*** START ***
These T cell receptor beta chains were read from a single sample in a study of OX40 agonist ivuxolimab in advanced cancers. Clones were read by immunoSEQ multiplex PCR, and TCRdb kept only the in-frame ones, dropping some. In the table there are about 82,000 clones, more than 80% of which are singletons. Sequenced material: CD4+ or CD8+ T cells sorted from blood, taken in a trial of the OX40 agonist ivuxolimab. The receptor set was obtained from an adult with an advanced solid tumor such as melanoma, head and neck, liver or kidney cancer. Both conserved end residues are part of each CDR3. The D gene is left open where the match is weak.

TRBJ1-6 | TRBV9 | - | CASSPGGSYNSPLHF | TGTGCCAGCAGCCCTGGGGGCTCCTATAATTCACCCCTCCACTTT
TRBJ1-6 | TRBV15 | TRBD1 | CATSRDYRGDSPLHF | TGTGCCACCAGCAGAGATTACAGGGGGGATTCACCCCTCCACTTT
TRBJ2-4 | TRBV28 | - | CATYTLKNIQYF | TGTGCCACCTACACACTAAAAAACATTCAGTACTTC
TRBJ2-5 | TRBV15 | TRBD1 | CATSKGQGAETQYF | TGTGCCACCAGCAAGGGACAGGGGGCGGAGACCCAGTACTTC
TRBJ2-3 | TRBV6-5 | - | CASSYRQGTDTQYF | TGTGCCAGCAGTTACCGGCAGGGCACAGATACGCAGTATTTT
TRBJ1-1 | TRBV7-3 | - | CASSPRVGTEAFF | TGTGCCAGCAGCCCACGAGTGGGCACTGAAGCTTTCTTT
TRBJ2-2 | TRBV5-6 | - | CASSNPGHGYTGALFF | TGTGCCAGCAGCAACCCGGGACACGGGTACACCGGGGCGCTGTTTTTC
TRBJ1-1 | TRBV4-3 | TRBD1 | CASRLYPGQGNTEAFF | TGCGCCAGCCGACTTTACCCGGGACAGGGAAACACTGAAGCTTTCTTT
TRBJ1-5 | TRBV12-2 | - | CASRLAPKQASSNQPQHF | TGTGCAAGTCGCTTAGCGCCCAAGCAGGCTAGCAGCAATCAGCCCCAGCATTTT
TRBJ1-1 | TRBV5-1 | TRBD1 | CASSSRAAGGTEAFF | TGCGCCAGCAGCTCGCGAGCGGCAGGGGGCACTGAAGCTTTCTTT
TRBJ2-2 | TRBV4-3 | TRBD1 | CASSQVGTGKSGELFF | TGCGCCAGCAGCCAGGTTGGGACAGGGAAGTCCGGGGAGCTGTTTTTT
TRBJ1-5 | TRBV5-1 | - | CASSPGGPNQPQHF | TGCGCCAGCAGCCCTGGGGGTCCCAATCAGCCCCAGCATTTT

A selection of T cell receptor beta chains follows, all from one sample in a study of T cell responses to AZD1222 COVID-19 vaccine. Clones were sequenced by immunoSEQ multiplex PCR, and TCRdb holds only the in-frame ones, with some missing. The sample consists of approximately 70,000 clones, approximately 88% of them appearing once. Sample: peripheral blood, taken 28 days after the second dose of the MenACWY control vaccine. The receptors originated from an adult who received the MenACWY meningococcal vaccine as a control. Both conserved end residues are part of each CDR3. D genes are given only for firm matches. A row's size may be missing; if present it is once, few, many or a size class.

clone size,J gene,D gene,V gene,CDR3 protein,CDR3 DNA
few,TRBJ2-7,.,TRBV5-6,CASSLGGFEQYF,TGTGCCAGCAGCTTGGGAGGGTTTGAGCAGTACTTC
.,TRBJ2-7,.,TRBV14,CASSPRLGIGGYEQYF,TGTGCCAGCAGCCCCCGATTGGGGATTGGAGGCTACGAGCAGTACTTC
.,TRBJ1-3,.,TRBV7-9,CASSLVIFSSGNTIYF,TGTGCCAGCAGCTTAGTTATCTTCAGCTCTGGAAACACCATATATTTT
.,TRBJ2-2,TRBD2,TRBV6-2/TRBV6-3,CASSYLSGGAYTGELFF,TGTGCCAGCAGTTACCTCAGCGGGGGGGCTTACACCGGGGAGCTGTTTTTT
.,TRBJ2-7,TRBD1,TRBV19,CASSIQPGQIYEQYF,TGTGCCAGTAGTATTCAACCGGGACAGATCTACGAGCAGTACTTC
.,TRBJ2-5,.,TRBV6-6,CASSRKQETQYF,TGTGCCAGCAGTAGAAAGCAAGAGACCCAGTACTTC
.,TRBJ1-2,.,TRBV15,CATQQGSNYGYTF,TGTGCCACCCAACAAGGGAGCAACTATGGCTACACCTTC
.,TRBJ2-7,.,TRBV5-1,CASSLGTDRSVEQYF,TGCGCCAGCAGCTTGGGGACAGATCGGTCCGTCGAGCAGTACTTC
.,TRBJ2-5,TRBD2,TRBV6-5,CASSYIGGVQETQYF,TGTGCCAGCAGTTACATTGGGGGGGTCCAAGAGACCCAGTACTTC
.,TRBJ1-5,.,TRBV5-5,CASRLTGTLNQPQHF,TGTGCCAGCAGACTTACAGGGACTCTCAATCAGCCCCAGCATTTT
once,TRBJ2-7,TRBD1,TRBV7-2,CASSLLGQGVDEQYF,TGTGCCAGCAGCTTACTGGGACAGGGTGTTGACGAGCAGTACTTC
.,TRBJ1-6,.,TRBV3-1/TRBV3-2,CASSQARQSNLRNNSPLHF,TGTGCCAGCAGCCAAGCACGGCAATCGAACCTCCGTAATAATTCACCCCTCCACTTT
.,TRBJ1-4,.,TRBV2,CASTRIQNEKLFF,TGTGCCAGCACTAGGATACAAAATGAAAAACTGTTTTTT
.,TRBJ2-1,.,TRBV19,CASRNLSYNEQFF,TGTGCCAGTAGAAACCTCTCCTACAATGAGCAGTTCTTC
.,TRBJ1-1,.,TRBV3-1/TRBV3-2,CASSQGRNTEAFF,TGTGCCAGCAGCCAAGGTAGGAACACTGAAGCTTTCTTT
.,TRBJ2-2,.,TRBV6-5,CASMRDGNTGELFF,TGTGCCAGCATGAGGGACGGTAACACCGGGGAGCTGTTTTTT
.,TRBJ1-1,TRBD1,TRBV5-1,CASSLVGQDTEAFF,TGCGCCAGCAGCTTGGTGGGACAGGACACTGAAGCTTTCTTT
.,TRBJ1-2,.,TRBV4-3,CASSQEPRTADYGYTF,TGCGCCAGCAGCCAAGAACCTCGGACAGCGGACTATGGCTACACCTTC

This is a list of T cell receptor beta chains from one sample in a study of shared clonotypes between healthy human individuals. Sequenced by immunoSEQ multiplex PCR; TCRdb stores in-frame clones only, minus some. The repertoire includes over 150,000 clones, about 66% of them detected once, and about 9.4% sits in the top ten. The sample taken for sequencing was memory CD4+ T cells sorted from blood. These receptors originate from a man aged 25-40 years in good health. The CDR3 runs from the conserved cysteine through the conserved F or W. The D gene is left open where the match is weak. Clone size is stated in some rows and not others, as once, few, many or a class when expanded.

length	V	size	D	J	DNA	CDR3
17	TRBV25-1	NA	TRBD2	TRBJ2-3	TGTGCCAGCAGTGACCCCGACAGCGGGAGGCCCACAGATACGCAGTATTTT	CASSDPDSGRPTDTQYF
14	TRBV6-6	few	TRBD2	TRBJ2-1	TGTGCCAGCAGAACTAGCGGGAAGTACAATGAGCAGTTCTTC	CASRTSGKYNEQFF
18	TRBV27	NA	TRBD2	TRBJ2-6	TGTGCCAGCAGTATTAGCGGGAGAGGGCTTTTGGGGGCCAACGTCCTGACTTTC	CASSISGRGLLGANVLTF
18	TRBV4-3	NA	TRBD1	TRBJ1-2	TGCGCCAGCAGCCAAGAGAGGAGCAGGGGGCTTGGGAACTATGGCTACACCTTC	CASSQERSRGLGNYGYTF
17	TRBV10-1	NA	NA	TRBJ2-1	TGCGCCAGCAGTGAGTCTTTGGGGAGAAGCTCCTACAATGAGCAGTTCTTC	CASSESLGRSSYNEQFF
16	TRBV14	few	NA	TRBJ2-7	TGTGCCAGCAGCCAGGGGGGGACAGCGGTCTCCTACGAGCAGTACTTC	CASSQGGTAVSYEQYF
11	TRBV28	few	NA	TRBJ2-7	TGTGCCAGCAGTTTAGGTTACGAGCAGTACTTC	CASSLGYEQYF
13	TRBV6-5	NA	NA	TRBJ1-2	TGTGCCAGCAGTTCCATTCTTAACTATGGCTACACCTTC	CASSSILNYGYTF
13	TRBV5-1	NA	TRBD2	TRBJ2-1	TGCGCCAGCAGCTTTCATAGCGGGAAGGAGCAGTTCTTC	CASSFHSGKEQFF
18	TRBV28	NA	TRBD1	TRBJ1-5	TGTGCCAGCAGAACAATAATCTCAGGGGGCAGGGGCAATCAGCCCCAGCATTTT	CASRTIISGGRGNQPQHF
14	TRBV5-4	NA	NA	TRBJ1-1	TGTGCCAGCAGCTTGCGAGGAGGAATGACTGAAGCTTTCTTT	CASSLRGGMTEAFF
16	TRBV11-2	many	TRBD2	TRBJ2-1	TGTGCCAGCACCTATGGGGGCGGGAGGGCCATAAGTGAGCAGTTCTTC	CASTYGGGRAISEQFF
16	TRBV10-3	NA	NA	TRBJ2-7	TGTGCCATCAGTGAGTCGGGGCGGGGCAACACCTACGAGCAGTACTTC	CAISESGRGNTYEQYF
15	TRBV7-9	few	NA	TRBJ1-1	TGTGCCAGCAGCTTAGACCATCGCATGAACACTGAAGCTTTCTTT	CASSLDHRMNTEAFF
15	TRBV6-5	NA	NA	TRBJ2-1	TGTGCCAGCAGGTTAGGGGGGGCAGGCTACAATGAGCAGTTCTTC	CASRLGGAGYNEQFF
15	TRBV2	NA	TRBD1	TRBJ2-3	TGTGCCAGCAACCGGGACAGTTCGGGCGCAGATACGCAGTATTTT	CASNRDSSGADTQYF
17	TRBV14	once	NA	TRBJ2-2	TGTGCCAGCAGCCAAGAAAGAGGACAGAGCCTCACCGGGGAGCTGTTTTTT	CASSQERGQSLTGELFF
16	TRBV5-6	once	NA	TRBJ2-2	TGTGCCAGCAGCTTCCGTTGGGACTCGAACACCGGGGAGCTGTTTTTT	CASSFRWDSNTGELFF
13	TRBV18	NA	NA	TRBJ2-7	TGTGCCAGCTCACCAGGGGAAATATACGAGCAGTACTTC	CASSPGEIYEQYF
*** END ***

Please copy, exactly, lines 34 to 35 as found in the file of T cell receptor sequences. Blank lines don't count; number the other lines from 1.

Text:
This is a list of T cell receptor beta chains from one sample in a study of shared clonotypes between healthy human individuals. Sequenced by immunoSEQ multiplex PCR; TCRdb stores in-frame clones only, minus some. The repertoire includes over 150,000 clones, about 66% of them detected once, and about 9.4% sits in the top ten. The sample taken for sequencing was memory CD4+ T cells sorted from blood. These receptors originate from a man aged 25-40 years in good health. The CDR3 runs from the conserved cysteine through the conserved F or W. The D gene is left open where the match is weak. Clone size is stated in some rows and not others, as once, few, many or a class when expanded.

length	V	size	D	J	DNA	CDR3